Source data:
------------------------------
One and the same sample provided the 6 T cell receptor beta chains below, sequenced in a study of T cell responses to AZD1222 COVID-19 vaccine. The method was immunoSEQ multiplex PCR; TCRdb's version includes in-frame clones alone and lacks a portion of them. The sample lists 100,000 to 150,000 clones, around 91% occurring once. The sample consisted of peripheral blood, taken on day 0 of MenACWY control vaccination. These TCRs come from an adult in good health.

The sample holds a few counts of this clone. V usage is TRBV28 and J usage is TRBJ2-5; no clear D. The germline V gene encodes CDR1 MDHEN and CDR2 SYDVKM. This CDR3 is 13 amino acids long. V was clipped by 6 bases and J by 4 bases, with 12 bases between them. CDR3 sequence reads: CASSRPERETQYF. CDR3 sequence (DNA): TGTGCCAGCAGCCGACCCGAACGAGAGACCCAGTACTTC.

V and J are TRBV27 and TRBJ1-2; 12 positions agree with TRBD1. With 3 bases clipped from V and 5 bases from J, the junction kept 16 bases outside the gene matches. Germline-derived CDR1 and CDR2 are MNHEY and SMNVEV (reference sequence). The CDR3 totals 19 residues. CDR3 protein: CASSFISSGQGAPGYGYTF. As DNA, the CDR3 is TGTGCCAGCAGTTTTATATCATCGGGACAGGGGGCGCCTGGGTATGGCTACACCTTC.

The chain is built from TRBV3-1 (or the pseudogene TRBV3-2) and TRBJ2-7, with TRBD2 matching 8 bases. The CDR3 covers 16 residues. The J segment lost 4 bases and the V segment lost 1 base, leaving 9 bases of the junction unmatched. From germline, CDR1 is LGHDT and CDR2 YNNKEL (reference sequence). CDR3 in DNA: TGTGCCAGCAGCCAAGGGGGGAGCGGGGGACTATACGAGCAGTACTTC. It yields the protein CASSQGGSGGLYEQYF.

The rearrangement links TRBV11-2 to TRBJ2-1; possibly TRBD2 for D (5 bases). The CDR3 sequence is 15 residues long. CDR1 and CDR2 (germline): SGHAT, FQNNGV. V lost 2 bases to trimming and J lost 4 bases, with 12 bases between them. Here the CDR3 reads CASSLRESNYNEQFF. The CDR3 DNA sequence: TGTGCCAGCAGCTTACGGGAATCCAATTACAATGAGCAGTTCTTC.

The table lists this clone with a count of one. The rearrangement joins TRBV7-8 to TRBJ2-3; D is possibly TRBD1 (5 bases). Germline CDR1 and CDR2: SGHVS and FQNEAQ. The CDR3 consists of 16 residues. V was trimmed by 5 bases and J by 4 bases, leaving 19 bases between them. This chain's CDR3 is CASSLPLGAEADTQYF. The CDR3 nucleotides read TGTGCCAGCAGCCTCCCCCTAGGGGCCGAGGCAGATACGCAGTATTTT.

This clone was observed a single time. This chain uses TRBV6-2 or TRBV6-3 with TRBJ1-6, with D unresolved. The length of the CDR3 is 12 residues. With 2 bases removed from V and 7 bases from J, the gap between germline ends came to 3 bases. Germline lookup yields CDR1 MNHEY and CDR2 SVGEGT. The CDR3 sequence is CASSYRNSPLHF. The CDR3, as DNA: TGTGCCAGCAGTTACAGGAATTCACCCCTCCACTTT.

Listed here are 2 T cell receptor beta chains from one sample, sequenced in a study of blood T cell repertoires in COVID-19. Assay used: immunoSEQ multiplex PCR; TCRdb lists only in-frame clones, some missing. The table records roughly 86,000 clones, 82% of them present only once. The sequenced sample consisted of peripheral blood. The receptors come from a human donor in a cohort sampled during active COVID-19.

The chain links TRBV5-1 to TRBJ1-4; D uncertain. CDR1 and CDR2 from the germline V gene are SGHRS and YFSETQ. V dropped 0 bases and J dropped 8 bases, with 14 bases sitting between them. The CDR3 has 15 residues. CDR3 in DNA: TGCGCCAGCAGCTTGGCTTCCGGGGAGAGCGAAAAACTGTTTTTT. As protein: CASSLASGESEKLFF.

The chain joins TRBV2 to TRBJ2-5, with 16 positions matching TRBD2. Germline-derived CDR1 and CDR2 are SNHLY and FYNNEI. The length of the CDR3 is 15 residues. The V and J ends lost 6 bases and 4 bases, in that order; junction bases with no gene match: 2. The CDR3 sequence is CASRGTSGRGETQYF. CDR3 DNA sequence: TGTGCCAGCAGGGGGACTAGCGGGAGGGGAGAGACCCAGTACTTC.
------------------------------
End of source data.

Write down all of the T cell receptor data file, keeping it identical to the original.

One and the same sample provided the 6 T cell receptor beta chains below, sequenced in a study of T cell responses to AZD1222 COVID-19 vaccine. The method was immunoSEQ multiplex PCR; TCRdb's version includes in-frame clones alone and lacks a portion of them. The sample lists 100,000 to 150,000 clones, around 91% occurring once. The sample consisted of peripheral blood, taken on day 0 of MenACWY control vaccination. These TCRs come from an adult in good health.

The sample holds a few counts of this clone. V usage is TRBV28 and J usage is TRBJ2-5; no clear D. The germline V gene encodes CDR1 MDHEN and CDR2 SYDVKM. This CDR3 is 13 amino acids long. V was clipped by 6 bases and J by 4 bases, with 12 bases between them. CDR3 sequence reads: CASSRPERETQYF. CDR3 sequence (DNA): TGTGCCAGCAGCCGACCCGAACGAGAGACCCAGTACTTC.

V and J are TRBV27 and TRBJ1-2; 12 positions agree with TRBD1. With 3 bases clipped from V and 5 bases from J, the junction kept 16 bases outside the gene matches. Germline-derived CDR1 and CDR2 are MNHEY and SMNVEV (reference sequence). The CDR3 totals 19 residues. CDR3 protein: CASSFISSGQGAPGYGYTF. As DNA, the CDR3 is TGTGCCAGCAGTTTTATATCATCGGGACAGGGGGCGCCTGGGTATGGCTACACCTTC.

The chain is built from TRBV3-1 (or the pseudogene TRBV3-2) and TRBJ2-7, with TRBD2 matching 8 bases. The CDR3 covers 16 residues. The J segment lost 4 bases and the V segment lost 1 base, leaving 9 bases of the junction unmatched. From germline, CDR1 is LGHDT and CDR2 YNNKEL (reference sequence). CDR3 in DNA: TGTGCCAGCAGCCAAGGGGGGAGCGGGGGACTATACGAGCAGTACTTC. It yields the protein CASSQGGSGGLYEQYF.

The rearrangement links TRBV11-2 to TRBJ2-1; possibly TRBD2 for D (5 bases). The CDR3 sequence is 15 residues long. CDR1 and CDR2 (germline): SGHAT, FQNNGV. V lost 2 bases to trimming and J lost 4 bases, with 12 bases between them. Here the CDR3 reads CASSLRESNYNEQFF. The CDR3 DNA sequence: TGTGCCAGCAGCTTACGGGAATCCAATTACAATGAGCAGTTCTTC.

The table lists this clone with a count of one. The rearrangement joins TRBV7-8 to TRBJ2-3; D is possibly TRBD1 (5 bases). Germline CDR1 and CDR2: SGHVS and FQNEAQ. The CDR3 consists of 16 residues. V was trimmed by 5 bases and J by 4 bases, leaving 19 bases between them. This chain's CDR3 is CASSLPLGAEADTQYF. The CDR3 nucleotides read TGTGCCAGCAGCCTCCCCCTAGGGGCCGAGGCAGATACGCAGTATTTT.

This clone was observed a single time. This chain uses TRBV6-2 or TRBV6-3 with TRBJ1-6, with D unresolved. The length of the CDR3 is 12 residues. With 2 bases removed from V and 7 bases from J, the gap between germline ends came to 3 bases. Germline lookup yields CDR1 MNHEY and CDR2 SVGEGT. The CDR3 sequence is CASSYRNSPLHF. The CDR3, as DNA: TGTGCCAGCAGTTACAGGAATTCACCCCTCCACTTT.

Listed here are 2 T cell receptor beta chains from one sample, sequenced in a study of blood T cell repertoires in COVID-19. Assay used: immunoSEQ multiplex PCR; TCRdb lists only in-frame clones, some missing. The table records roughly 86,000 clones, 82% of them present only once. The sequenced sample consisted of peripheral blood. The receptors come from a human donor in a cohort sampled during active COVID-19.

The chain links TRBV5-1 to TRBJ1-4; D uncertain. CDR1 and CDR2 from the germline V gene are SGHRS and YFSETQ. V dropped 0 bases and J dropped 8 bases, with 14 bases sitting between them. The CDR3 has 15 residues. CDR3 in DNA: TGCGCCAGCAGCTTGGCTTCCGGGGAGAGCGAAAAACTGTTTTTT. As protein: CASSLASGESEKLFF.

The chain joins TRBV2 to TRBJ2-5, with 16 positions matching TRBD2. Germline-derived CDR1 and CDR2 are SNHLY and FYNNEI. The length of the CDR3 is 15 residues. The V and J ends lost 6 bases and 4 bases, in that order; junction bases with no gene match: 2. The CDR3 sequence is CASRGTSGRGETQYF. CDR3 DNA sequence: TGTGCCAGCAGGGGGACTAGCGGGAGGGGAGAGACCCAGTACTTC.